CIPD, the HR manager’s professional body, has criticised zero-hours employment contracts in a recent report. It found that the employer has more to gain from the arrangement than the estimated one million employees in these contracts.  It is used mainly in the hospitality sector, where 49% of employers value the ability to match customer flow with optimum staffing. It helps the labour cost KPI (Wages/turnover) to be at an ideal level. As wages is the biggest single cost in these businesses, it has a big impact on the bottom line.  From the employee’s point of view, it gives them flexibility in their working life and is valued for this reason.
However, it is sometimes abused by a small number of employers by: 
  • Not accepting an employees’ freedom to turn work down. 
  • Cancelling a shift at short notice or ending a shift early without compensation. 
  • Not offering enough hours. 
While accepting that both parties benefit from these contracts, CIPD said they would support the right for such employees to request a more stable contract after six months in the job.  In the present environment of staff shortages, such legislation is not likely to be a government priority.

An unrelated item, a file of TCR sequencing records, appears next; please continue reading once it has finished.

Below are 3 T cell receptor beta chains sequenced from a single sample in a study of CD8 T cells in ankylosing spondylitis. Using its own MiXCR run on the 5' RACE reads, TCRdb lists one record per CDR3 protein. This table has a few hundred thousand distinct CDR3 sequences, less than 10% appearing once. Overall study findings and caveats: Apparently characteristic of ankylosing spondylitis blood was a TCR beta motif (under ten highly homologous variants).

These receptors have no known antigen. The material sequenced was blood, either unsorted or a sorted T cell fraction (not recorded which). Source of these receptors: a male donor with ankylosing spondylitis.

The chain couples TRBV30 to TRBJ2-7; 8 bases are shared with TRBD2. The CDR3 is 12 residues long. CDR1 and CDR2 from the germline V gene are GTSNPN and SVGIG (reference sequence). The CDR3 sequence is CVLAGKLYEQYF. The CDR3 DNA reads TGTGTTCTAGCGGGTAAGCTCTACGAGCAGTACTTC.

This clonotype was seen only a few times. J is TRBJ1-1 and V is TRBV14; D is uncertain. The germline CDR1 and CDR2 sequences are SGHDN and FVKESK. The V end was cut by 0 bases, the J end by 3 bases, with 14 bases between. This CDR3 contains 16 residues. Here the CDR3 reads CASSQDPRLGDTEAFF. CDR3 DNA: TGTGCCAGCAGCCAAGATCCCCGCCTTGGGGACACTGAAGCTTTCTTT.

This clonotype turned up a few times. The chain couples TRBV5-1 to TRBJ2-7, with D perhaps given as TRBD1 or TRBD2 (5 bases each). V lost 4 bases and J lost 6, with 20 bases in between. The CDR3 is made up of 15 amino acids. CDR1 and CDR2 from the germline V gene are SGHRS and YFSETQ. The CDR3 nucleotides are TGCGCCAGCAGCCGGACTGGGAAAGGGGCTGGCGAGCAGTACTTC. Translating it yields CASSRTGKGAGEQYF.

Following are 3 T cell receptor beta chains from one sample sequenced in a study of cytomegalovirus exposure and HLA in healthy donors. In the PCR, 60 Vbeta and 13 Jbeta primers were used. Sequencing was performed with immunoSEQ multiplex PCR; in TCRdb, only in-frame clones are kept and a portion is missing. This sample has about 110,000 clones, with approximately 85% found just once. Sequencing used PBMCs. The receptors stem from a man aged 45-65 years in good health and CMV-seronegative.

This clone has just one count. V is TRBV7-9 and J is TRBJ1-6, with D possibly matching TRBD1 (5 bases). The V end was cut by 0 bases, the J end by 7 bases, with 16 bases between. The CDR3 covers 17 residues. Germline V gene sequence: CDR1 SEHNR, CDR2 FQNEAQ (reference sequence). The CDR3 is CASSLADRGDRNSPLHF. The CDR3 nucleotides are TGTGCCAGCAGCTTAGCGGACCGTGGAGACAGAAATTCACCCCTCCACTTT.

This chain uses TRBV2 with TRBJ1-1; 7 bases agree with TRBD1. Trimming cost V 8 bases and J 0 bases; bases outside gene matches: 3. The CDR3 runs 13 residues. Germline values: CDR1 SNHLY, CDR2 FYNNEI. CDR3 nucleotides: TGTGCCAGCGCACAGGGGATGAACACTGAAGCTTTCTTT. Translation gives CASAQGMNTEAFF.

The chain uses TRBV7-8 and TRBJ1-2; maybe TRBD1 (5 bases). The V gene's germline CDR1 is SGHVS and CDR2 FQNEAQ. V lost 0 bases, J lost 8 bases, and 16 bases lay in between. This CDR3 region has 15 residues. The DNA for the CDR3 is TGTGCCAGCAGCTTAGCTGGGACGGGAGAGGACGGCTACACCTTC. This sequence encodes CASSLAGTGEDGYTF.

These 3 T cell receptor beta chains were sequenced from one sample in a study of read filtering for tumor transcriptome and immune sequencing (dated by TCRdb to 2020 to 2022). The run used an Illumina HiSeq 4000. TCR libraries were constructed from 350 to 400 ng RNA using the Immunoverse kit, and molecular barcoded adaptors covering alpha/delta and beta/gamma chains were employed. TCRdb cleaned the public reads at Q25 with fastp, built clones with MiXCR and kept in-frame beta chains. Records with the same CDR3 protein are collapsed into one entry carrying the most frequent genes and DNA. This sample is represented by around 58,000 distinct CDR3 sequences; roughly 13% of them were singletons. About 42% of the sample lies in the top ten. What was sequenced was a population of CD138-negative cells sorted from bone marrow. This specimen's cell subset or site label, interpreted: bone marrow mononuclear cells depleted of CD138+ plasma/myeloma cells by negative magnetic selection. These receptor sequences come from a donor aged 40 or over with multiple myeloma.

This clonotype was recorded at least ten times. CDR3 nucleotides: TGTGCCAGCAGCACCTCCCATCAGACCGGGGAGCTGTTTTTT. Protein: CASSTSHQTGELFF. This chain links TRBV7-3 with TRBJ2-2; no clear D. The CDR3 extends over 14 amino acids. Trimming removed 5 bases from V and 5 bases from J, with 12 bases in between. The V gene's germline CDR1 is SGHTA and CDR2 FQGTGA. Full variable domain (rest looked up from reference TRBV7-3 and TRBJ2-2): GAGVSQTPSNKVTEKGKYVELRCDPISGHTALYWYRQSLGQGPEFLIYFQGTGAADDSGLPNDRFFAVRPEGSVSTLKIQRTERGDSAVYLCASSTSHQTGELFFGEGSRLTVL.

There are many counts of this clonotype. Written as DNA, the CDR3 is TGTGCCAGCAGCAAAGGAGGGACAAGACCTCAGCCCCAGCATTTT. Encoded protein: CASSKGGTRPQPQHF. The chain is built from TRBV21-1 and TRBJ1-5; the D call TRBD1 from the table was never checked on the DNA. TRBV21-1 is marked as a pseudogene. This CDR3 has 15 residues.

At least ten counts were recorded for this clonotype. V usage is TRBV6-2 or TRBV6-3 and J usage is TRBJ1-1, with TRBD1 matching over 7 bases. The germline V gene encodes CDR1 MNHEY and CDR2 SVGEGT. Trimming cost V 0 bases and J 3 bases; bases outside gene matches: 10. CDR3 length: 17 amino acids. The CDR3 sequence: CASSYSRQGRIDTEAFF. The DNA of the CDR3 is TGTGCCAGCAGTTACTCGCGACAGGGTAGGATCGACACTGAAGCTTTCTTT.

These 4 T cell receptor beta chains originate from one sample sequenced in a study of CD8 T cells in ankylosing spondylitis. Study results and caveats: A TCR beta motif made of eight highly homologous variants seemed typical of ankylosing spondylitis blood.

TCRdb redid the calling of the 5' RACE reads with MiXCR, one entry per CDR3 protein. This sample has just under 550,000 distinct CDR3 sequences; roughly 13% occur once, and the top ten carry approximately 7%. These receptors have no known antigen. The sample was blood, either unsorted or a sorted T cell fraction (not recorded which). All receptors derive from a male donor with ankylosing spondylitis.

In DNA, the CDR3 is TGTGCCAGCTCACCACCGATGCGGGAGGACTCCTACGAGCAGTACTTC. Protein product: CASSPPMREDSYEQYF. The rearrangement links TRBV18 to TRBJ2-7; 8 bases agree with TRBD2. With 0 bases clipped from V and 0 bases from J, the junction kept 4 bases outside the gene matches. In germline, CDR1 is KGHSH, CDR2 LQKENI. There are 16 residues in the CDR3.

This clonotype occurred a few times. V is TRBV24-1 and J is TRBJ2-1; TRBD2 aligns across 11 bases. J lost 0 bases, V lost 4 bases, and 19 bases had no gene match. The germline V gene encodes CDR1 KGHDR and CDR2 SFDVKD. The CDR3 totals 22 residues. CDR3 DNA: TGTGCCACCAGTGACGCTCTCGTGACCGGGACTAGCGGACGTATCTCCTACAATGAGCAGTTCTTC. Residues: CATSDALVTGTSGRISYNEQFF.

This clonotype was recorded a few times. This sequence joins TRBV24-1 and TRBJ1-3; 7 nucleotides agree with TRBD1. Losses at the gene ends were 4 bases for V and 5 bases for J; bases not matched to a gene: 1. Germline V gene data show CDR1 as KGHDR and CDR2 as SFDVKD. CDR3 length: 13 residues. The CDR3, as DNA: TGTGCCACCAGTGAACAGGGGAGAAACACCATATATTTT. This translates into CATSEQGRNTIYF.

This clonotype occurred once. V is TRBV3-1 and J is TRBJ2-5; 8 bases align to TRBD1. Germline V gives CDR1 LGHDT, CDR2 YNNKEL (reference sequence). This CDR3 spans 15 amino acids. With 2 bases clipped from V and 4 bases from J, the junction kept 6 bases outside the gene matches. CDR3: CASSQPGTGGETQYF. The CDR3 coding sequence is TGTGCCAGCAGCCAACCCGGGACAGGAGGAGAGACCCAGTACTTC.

The CIPD also highlighted that zero-hours contracts could negatively impact employee well-being and job satisfaction. Workers on these contracts often experience income instability, making financial planning difficult. Furthermore, they may miss out on benefits such as sick pay, holiday entitlement, and pension contributions, which are typically available to those on more stable contracts. The report calls for better regulation to ensure fair treatment and prevent exploitation. CIPD suggests that employers should consider the ethical implications of their staffing practices and strive for a balance that supports both operational flexibility and employee welfare. By promoting best practices and encouraging fairer contractual terms, CIPD aims to foster a more equitable and sustainable employment landscape.